The flip side of these leagues is the death of traditional tournaments. State championships have lost their relevance as players are noticed for their showing in these leagues. “There is a dearth of good tournaments at the domestic level. You can’t always depend on these leagues to throw up talented faces. There is little work at the ground level because everyone is struck by money and glamour,” argued Ashok Kumar, who spends time coaching junior girls in Ajmer.

There are many who feel the proliferation of leagues has helped Indian sport grow. “At the end of the day, you have to run the kitchen of your house and that comes from the earning from these leagues. I don’t agree that there is a lack of quality competition. Look at cricket, badminton, football. They are as good as you can get. You get to see some top foreign players. In any case, how are they harming your traditional sports? Would kabaddi have become so popular without the idea of a league which is so well projected on television?” insisted Krishnan, who is acknowledged for his skills as venue manager in the IPL.

Sporting leagues in the last decade have given the Indian spectator some exciting stuff to enjoy at the venue and on television. The players, past and present, have carved professional careers for themselves. There are job opportunities for the players and the organisers and it is a thriving industry. “The earnings from these leagues (selling merchandise) helps us sustain ourselves for the year. There is some work or other for everyone,” said Kuldeep Singh, who sells t-shirts and franchisee flags during the sporting season.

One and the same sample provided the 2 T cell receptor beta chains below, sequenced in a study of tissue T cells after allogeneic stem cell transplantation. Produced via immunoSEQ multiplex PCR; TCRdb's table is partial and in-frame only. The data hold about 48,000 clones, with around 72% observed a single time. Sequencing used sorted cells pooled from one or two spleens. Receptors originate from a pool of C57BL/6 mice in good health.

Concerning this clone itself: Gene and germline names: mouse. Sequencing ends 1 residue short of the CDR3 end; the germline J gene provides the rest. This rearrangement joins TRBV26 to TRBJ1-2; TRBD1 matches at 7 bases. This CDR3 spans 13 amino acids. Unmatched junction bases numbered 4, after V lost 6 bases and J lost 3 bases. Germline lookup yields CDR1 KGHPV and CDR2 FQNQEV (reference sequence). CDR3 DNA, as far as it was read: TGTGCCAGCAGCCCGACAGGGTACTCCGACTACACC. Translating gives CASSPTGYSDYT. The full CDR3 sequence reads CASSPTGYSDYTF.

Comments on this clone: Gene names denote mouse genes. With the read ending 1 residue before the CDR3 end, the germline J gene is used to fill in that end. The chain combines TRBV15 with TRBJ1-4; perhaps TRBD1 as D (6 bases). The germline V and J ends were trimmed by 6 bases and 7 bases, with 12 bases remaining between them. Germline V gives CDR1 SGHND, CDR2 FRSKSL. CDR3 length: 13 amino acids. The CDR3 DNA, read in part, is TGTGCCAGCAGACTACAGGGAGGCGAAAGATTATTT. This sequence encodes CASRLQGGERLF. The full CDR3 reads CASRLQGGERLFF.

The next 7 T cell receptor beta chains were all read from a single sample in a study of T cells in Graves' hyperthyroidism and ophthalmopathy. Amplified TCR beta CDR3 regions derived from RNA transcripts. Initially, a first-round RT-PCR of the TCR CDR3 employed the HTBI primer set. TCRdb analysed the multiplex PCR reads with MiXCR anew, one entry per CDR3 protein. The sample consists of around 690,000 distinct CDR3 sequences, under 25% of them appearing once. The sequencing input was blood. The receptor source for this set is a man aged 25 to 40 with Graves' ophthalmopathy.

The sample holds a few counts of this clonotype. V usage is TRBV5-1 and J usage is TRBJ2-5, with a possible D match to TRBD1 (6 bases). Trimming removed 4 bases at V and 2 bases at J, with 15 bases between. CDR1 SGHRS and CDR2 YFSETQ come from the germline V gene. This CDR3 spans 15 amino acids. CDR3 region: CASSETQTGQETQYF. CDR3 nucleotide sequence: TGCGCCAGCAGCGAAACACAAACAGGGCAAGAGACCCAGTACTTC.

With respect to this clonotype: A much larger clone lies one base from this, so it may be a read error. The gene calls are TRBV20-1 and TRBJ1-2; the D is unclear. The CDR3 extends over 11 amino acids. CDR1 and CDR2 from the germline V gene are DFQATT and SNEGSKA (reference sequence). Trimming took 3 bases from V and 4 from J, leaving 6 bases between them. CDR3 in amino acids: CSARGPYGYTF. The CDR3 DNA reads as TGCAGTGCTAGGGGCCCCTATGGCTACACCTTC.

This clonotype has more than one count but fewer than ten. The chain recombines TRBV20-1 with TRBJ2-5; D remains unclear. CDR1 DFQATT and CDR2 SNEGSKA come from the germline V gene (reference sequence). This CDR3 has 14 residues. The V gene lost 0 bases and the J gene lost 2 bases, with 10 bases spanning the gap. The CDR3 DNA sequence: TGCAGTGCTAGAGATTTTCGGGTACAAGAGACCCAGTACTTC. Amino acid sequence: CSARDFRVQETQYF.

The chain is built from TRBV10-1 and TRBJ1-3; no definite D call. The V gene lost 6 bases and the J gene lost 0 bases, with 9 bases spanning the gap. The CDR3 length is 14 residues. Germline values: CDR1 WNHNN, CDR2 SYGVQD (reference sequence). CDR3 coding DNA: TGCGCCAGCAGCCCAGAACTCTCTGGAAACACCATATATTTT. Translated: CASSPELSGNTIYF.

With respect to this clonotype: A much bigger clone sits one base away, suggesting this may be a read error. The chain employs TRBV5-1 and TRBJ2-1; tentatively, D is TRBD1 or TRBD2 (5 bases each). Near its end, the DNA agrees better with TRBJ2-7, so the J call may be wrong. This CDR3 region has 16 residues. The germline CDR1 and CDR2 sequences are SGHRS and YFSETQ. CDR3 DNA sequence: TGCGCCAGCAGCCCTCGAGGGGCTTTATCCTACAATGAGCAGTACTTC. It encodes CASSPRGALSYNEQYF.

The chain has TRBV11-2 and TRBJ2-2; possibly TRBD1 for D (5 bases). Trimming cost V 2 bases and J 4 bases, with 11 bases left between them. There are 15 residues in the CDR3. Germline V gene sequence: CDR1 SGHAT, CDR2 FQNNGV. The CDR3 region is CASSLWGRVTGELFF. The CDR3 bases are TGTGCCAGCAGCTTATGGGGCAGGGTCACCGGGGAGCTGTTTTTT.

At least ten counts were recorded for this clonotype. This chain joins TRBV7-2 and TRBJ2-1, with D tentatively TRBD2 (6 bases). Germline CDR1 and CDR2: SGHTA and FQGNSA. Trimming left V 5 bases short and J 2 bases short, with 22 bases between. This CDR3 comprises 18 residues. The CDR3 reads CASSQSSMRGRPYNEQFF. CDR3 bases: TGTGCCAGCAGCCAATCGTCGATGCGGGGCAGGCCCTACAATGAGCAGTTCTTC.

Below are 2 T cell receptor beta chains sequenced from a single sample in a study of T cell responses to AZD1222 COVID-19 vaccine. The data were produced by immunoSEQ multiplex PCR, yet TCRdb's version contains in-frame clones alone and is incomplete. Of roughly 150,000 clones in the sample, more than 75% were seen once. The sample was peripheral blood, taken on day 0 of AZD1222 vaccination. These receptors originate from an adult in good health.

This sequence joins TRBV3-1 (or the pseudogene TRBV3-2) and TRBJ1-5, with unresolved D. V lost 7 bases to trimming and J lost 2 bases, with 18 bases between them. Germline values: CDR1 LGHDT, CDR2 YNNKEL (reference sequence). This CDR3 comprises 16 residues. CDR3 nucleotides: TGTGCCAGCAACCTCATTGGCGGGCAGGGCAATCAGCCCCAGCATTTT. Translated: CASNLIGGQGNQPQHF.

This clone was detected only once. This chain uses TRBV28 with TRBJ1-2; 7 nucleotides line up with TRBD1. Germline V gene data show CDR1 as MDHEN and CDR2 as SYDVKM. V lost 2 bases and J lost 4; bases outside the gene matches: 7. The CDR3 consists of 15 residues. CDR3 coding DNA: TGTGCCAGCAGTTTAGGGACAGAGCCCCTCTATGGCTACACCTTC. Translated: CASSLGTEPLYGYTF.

The sporting profile has witnessed huge changes in the way one plays and watches the games. Watching sporting leagues on television is an addiction for the youth but as a veteran sports lover observed, “There is nothing like enjoying the contests at the venues.”

A sea change: “It was not just about money. There was a complete transformation of the image of a sportsman and his fans. The focus was on quality and performance because the franchise owners paid the players handsomely and expected returns too,” is former table tennis star Kamlesh Mehta’s take.   -  SUSHIL KUMAR VERMA

 

Sadly, sports, and the leagues, have become entertainment mostly on television. The last decade has created a new set of sports followers, much to the delight of the sportsmen. The fact that a badminton and a table tennis player, a wrestler and a boxer, and not just a cricketer, have a manager to promote their business interests is the new reality for an Indian sportsman. Much of the credit for this image must go to the sporting leagues which promise a good life to a professional player.